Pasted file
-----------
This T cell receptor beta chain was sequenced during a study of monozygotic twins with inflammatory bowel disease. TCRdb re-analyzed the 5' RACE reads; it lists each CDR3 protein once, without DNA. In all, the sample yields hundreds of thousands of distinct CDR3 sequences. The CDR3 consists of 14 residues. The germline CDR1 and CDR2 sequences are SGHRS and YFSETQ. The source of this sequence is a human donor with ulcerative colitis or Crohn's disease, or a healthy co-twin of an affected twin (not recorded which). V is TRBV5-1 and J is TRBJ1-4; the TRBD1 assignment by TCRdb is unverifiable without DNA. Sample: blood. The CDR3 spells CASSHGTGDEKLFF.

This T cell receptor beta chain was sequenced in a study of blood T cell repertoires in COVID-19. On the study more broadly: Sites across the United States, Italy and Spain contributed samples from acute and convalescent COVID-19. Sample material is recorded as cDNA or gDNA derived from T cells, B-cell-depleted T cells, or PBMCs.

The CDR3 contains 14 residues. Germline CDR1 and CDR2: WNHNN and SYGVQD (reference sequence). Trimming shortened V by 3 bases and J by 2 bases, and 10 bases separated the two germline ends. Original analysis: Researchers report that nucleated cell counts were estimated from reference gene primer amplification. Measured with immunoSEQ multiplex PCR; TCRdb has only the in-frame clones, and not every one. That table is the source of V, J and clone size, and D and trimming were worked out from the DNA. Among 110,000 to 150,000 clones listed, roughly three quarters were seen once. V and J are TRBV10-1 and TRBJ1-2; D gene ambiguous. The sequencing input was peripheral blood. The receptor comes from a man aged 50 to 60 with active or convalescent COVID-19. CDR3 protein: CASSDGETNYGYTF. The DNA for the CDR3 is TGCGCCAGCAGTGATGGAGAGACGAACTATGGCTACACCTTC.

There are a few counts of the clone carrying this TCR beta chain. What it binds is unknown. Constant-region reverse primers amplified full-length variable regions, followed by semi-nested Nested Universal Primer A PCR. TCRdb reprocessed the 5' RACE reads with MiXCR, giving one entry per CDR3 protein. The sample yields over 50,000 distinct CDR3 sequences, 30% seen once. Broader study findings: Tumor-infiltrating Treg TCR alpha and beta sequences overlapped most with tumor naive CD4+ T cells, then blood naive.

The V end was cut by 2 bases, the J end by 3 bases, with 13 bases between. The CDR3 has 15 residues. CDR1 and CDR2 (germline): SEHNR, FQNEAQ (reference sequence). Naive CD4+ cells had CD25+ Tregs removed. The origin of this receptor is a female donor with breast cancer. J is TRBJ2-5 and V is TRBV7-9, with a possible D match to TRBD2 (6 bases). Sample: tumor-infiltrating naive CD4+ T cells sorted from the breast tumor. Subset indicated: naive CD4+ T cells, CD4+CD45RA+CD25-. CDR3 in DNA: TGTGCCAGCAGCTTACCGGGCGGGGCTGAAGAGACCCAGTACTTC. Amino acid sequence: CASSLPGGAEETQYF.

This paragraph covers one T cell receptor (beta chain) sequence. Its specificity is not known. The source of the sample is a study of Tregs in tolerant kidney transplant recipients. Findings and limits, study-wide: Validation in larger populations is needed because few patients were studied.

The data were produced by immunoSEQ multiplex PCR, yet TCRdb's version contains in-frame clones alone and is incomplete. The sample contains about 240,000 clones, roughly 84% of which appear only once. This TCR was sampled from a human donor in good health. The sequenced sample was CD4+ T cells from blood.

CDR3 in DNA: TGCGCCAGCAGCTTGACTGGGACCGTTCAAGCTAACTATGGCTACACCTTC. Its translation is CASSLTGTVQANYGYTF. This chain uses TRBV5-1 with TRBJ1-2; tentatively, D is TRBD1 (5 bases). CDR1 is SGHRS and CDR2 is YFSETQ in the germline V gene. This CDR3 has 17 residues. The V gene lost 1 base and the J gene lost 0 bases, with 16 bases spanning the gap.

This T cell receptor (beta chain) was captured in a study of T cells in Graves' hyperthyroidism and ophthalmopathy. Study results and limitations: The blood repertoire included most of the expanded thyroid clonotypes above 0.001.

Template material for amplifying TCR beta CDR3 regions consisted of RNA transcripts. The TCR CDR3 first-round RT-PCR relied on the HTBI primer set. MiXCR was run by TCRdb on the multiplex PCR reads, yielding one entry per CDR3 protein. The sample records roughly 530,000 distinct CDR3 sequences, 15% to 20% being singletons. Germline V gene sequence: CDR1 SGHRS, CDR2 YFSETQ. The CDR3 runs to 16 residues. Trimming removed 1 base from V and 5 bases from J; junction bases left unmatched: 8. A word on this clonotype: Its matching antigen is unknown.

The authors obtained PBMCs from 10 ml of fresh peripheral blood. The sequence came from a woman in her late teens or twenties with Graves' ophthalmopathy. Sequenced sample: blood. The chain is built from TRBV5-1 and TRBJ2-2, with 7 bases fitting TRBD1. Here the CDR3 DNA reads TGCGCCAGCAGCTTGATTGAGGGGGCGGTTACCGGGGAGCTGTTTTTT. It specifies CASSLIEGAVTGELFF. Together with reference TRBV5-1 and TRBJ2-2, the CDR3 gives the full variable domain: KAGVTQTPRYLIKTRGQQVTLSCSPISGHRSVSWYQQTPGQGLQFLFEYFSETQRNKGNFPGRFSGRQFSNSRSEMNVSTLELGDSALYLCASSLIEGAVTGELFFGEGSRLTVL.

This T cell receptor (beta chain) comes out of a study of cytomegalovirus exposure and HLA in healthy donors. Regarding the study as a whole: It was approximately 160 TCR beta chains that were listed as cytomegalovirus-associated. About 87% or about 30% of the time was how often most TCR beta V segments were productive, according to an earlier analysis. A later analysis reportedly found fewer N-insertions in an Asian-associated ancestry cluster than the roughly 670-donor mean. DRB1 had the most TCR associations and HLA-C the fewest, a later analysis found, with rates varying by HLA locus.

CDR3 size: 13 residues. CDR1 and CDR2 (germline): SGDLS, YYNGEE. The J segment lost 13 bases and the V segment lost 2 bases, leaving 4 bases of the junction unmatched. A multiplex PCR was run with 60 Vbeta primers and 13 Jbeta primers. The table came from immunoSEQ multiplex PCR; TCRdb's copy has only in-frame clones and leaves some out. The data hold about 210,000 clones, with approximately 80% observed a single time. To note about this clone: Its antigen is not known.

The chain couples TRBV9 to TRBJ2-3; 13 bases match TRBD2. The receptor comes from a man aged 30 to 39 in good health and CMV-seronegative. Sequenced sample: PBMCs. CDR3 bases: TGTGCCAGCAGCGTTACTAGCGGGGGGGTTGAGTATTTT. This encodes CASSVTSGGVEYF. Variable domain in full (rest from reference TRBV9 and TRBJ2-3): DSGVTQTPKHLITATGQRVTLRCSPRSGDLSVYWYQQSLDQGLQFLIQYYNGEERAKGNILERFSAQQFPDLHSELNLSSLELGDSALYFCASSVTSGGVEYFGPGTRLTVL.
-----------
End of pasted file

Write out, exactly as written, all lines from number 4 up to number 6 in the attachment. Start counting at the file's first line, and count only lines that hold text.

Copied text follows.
There are a few counts of the clone carrying this TCR beta chain. What it binds is unknown. Constant-region reverse primers amplified full-length variable regions, followed by semi-nested Nested Universal Primer A PCR. TCRdb reprocessed the 5' RACE reads with MiXCR, giving one entry per CDR3 protein. The sample yields over 50,000 distinct CDR3 sequences, 30% seen once. Broader study findings: Tumor-infiltrating Treg TCR alpha and beta sequences overlapped most with tumor naive CD4+ T cells, then blood naive.

The V end was cut by 2 bases, the J end by 3 bases, with 13 bases between. The CDR3 has 15 residues. CDR1 and CDR2 (germline): SEHNR, FQNEAQ (reference sequence). Naive CD4+ cells had CD25+ Tregs removed. The origin of this receptor is a female donor with breast cancer. J is TRBJ2-5 and V is TRBV7-9, with a possible D match to TRBD2 (6 bases). Sample: tumor-infiltrating naive CD4+ T cells sorted from the breast tumor. Subset indicated: naive CD4+ T cells, CD4+CD45RA+CD25-. CDR3 in DNA: TGTGCCAGCAGCTTACCGGGCGGGGCTGAAGAGACCCAGTACTTC. Amino acid sequence: CASSLPGGAEETQYF.

This paragraph covers one T cell receptor (beta chain) sequence. Its specificity is not known. The source of the sample is a study of Tregs in tolerant kidney transplant recipients. Findings and limits, study-wide: Validation in larger populations is needed because few patients were studied.